Click here to read the full article.

Dan Caprio Authors Article on Reboot Communications Ltd

Posted in Cybersecurity

MLA’s Dan Caprio authors “The Internet of Things” featured on Reboot Communications Ltd.

The Internet of Things

The Internet of Things (IoT) is a broad term that describes the ecosystem of sensors that interact with each other, persons, and services in computer-aware environments supported by analytics. The complexity of this ecosystem includes sensors that will only interact with each other, sensors that will interact with the broad ecosystem through local area networks (LANs) as well as sensors that may be in direct contact with the Internet.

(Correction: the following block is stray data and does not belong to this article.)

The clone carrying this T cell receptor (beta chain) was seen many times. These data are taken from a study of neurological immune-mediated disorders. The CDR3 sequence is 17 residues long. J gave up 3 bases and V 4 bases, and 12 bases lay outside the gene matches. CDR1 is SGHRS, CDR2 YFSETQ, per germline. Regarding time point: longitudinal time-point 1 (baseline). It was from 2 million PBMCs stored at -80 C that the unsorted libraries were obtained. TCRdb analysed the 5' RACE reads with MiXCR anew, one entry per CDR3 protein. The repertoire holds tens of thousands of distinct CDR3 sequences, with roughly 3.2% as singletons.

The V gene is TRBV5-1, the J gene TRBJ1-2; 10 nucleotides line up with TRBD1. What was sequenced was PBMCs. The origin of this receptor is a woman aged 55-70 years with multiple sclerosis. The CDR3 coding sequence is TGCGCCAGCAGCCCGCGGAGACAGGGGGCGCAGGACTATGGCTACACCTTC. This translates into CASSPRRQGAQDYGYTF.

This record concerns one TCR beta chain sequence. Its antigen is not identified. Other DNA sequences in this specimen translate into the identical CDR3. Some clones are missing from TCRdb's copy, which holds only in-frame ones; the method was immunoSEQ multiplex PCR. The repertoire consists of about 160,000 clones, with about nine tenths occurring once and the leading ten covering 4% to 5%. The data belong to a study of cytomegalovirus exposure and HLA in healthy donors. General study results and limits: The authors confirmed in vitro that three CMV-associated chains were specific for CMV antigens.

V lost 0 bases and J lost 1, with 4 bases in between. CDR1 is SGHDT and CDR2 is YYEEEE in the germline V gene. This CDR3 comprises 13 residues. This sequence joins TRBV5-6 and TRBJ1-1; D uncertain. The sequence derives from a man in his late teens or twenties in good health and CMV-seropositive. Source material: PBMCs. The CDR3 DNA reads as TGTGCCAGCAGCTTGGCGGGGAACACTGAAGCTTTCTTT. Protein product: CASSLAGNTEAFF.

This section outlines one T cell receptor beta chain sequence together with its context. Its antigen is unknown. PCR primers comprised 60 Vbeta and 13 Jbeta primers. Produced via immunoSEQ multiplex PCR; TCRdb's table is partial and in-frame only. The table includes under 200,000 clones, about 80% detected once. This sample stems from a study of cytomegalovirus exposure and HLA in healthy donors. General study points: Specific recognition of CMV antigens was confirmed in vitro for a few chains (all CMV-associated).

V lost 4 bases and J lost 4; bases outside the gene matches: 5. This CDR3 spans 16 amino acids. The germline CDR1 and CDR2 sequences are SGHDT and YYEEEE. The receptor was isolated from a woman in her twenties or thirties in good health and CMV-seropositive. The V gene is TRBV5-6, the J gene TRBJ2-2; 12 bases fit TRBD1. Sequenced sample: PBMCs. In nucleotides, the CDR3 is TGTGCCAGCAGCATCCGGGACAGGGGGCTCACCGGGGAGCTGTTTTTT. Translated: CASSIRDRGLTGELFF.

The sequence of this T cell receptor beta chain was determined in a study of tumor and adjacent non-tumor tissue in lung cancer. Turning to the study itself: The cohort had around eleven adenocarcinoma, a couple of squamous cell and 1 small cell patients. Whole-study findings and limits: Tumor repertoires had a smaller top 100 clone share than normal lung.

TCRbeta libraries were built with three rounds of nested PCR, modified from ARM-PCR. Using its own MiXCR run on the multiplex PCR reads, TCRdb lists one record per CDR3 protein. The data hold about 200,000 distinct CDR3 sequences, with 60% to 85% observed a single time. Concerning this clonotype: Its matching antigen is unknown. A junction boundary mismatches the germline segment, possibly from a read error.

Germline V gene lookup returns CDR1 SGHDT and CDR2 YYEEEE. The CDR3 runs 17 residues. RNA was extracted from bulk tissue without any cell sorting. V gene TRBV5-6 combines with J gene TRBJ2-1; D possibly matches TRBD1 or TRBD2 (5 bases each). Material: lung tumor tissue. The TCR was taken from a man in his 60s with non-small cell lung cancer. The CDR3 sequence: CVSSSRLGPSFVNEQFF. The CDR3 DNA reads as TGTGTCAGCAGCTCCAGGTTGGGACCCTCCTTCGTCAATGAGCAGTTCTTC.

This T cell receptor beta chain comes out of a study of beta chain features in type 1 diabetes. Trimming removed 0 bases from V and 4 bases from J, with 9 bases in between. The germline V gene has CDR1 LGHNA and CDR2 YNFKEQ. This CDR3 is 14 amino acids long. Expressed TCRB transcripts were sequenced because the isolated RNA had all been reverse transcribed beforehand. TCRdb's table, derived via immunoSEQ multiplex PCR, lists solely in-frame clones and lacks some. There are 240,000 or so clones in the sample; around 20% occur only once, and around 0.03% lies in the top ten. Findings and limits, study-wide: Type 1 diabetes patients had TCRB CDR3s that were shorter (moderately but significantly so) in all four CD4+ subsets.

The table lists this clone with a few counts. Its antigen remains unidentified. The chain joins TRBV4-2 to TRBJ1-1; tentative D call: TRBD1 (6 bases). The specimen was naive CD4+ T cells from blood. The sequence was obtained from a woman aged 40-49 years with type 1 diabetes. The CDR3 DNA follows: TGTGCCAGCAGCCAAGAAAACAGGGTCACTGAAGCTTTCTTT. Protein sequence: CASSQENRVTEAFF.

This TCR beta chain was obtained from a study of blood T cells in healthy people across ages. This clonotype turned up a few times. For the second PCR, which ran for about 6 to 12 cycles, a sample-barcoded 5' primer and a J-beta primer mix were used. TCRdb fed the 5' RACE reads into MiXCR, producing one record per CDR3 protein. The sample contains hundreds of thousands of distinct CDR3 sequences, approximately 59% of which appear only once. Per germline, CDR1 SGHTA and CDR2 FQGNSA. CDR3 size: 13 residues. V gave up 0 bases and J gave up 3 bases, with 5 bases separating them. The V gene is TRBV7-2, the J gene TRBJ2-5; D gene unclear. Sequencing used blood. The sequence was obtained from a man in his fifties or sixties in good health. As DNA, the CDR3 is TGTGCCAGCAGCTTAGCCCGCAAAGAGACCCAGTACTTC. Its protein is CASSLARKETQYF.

The IoT represents transformative 21st century technology that promises to revolutionize homes, cars, health care and industry in general. The IoT presents the opportunity and the challenge of protecting privacy and security and encouraging innovation. The IoT is also sometimes viewed as being synonymous with “smart” systems, such as “smart homes,” “smart buildings,” “smart appliances,” “smart health,” “smart mobility,” “smart cities,” and so on. Whether we call it the Smarter Planet, the Internet of Everything, or the Industrial Internet–the IoT is about innovation and the future of the Internet ecosystem itself.

Click here to read the full article.

The Long Term View: An MLA Public Policy Update on Long-Term Services and Supports

Posted in Health Policy

By Dennis Smith

Two hundred years ago last month, President Madison fled Washington as British troops invaded the Nation’s Capital. The White House and the Capitol were burned on August 24. A few weeks later, the bombardment of Baltimore would inspire Francis Scott Key to write the “Star Spangled Banner.” Because our young nation further removed itself from British and French influences, the War of 1812 has been called our second war for independence.